London: Experts have brushed aside speculation about a dramatic finding by a group of researchers at the Large Hadron Collider (LHC) regarding a signal compatible with Higgs boson particle, calling it premature.
However, a spokesman for Cern, which runs the LHC, confirmed the note was authentic, but cautioned that it could turn out to be a false alarm as it had not been held up to proper scientific scrutiny.
"What was leaked was the first stage in that process. At this stage we can``t take it seriously and these things do come and go quite often,” the BBC quoted Dr James Gillies, Director of communications, Cern as saying.
"It``s genuine, but what it comes from is a note written by a very small group of people in a large collaboration. There will be working groups for individual physics topics within those working groups and small teams of people will write notes for scrutiny by their colleagues. If those notes survive scrutiny, which is often not the case then the next stage in the peer review process is for them to go out to the collaboration as a whole. If they survive that then the collaboration will say ‘we``ve got something to go out to external peer review``," Gillies added.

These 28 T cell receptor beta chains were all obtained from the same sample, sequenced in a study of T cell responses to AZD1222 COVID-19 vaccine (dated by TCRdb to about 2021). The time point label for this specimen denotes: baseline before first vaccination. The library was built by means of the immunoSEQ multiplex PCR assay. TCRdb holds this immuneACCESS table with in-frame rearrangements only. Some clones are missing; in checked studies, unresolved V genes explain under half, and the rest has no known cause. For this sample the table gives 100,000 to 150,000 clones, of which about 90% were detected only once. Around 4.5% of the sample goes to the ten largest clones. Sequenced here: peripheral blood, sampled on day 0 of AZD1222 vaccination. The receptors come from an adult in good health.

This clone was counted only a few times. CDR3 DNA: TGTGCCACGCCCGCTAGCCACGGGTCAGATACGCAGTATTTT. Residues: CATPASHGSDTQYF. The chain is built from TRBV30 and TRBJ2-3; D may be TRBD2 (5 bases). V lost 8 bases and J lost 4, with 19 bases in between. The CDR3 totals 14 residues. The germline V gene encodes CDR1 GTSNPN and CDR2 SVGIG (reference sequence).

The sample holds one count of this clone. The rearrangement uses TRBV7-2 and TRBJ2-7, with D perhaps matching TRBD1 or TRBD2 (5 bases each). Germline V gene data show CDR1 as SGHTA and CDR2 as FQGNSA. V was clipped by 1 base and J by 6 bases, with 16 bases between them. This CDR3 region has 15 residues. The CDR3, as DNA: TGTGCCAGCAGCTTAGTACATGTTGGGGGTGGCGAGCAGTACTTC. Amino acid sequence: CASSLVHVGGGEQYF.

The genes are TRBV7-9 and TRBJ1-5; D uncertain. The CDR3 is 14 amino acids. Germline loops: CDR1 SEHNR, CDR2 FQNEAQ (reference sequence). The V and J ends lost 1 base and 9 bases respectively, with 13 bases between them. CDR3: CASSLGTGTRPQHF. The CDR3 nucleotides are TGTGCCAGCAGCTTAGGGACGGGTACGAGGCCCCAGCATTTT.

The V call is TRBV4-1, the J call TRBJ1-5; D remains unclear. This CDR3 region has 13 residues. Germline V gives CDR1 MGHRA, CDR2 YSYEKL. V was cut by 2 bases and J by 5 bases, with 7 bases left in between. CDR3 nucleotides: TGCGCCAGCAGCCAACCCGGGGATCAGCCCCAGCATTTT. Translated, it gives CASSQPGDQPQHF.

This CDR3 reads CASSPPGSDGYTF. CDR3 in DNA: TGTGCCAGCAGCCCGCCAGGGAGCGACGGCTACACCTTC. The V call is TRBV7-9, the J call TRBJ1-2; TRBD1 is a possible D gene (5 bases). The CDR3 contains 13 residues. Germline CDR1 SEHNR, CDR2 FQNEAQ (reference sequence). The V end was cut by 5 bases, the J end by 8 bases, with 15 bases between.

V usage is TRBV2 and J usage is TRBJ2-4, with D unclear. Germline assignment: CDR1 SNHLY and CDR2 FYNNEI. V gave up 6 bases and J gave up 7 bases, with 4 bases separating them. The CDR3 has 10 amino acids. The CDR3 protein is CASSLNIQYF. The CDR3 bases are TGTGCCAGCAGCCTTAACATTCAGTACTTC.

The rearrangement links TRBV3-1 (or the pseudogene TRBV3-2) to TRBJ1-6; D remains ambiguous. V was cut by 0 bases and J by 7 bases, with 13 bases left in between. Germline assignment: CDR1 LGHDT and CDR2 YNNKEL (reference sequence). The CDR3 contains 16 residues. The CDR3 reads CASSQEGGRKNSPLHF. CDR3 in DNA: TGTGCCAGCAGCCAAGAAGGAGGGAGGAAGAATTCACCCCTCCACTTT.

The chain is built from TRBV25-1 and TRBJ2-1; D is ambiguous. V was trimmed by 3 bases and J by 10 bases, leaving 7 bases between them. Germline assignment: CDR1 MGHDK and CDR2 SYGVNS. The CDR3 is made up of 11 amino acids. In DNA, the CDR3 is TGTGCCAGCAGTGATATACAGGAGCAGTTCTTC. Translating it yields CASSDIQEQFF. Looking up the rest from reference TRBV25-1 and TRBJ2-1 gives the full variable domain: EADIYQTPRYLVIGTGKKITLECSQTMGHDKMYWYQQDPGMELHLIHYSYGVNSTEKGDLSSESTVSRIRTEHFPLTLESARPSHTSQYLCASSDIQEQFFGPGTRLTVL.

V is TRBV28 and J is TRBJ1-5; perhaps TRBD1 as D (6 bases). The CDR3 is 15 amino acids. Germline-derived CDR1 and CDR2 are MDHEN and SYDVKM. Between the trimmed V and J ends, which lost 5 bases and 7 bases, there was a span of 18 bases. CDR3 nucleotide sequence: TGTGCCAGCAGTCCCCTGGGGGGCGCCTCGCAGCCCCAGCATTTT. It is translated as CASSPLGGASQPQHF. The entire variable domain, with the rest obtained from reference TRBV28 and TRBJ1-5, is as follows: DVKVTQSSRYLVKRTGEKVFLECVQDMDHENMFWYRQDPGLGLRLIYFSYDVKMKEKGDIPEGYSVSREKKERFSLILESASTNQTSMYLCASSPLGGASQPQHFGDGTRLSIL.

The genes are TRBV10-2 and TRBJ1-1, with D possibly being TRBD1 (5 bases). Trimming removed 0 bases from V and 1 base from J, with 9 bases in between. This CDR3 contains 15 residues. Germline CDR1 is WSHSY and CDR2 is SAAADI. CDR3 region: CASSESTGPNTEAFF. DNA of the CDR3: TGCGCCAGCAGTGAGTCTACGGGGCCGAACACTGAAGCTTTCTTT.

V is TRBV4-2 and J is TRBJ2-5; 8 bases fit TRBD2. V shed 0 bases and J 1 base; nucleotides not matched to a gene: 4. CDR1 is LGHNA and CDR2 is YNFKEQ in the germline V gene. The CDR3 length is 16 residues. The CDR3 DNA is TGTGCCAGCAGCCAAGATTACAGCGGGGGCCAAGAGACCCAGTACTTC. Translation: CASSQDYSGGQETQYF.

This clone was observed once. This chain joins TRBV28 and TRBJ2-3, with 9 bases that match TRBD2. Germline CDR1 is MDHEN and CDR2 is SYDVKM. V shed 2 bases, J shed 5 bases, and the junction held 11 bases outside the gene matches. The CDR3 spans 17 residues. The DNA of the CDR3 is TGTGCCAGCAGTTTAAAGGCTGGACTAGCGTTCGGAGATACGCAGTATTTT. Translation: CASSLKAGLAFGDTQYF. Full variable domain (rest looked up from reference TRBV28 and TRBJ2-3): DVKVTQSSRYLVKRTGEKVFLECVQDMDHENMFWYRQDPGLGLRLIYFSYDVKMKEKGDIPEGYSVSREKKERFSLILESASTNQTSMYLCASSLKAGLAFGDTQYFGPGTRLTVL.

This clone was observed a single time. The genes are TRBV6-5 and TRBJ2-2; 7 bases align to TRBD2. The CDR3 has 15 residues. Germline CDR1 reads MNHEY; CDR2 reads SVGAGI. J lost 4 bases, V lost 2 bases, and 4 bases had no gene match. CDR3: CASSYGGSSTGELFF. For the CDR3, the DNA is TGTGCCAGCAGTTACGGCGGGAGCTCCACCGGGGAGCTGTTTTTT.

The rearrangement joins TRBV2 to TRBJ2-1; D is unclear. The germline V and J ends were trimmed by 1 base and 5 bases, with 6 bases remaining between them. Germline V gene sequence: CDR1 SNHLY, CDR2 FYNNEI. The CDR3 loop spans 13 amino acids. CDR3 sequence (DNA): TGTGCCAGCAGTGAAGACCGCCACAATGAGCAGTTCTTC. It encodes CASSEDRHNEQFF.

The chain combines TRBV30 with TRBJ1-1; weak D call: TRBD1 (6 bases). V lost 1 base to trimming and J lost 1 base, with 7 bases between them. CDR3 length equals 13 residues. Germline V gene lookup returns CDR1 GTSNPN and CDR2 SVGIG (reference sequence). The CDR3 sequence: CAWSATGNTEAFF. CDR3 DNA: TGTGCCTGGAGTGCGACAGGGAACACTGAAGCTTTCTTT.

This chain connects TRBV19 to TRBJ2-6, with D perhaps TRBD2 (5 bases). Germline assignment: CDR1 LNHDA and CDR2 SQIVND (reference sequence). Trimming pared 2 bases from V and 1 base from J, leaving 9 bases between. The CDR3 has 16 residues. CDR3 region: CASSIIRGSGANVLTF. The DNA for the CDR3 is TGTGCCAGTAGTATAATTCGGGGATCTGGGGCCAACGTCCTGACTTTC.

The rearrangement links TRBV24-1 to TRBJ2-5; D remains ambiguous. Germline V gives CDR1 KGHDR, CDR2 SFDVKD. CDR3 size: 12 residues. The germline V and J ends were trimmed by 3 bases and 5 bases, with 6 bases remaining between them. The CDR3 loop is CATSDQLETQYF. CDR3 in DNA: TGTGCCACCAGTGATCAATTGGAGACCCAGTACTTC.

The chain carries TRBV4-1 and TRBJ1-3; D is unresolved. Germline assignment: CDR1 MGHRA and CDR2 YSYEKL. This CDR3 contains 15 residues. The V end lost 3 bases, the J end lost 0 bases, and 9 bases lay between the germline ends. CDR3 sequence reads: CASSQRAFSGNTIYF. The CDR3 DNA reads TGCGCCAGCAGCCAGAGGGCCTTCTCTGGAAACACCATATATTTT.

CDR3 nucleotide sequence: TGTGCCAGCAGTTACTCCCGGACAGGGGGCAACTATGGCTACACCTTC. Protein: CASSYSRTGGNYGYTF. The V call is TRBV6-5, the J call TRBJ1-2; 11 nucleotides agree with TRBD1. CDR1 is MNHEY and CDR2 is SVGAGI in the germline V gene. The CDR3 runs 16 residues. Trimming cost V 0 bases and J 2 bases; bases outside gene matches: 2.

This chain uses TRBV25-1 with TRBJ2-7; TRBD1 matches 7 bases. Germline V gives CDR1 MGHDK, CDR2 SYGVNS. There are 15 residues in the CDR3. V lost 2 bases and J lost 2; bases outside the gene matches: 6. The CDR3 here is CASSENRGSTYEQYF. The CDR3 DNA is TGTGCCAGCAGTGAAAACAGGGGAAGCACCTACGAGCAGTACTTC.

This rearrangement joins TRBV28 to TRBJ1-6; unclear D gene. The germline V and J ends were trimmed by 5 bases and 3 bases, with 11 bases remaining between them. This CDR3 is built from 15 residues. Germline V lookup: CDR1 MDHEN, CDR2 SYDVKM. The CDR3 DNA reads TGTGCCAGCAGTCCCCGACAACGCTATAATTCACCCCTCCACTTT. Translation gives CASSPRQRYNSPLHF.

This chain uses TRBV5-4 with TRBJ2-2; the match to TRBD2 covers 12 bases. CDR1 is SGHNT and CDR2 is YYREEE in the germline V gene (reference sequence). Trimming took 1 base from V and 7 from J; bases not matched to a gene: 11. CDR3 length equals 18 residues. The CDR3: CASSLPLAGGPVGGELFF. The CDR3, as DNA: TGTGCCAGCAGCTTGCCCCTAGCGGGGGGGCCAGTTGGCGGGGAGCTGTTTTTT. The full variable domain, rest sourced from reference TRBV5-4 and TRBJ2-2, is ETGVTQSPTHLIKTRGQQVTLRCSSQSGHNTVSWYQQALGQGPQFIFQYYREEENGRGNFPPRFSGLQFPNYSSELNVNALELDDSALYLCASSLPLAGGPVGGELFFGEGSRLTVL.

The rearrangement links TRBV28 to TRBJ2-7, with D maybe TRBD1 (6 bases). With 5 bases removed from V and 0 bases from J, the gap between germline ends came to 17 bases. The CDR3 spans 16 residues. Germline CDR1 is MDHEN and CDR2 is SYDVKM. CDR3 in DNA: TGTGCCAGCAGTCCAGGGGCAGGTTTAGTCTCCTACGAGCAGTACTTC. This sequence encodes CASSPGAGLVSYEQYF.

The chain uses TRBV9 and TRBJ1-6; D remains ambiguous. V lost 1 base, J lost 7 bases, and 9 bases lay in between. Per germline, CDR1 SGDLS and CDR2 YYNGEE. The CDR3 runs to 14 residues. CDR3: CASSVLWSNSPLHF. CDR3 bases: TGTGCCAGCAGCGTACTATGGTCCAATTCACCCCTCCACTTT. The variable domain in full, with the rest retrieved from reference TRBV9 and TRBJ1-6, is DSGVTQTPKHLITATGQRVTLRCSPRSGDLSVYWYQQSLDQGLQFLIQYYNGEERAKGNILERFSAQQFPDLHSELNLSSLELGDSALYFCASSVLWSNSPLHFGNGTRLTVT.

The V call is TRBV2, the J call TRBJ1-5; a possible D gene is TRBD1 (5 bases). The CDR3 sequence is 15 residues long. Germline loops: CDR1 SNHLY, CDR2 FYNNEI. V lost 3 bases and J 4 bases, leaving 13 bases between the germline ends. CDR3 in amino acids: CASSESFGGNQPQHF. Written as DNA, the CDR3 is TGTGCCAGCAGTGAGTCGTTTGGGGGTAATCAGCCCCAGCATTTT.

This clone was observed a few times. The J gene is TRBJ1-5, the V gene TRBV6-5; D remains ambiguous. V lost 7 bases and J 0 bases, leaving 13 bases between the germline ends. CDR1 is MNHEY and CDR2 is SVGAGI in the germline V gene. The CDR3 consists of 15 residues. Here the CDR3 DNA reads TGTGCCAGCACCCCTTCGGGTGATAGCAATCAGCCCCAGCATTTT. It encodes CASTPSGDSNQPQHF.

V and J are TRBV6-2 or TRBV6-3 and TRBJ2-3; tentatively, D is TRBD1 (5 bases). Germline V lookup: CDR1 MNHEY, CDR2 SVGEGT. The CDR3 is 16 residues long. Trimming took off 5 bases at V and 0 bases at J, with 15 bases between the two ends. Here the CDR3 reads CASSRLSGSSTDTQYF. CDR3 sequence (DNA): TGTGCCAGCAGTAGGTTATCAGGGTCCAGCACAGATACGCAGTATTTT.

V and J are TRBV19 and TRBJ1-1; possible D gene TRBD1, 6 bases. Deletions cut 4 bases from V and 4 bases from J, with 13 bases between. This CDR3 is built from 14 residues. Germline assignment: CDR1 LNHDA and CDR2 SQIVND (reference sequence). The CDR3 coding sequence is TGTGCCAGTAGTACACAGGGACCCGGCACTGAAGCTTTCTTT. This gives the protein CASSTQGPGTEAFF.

The result under discussion has originated from four members of the Atlas collaboration. An Atlas is one of two "multi-purpose" experiments at the LHC, designed to search for the Higgs and some 3,000 physicists are working on the project.
The Atlas researchers targeted a mass region of 115 gigaelectronvolts (GeV), where Higgs candidates had previously been observed by the LHC``s predecessor, the Large Electron Positron (LEP) collider.
The researchers observed a so-called "resonance", an effect that can be associated with the presence of sub-atomic particles. But the number of events seen by them was about 30 times greater than expected.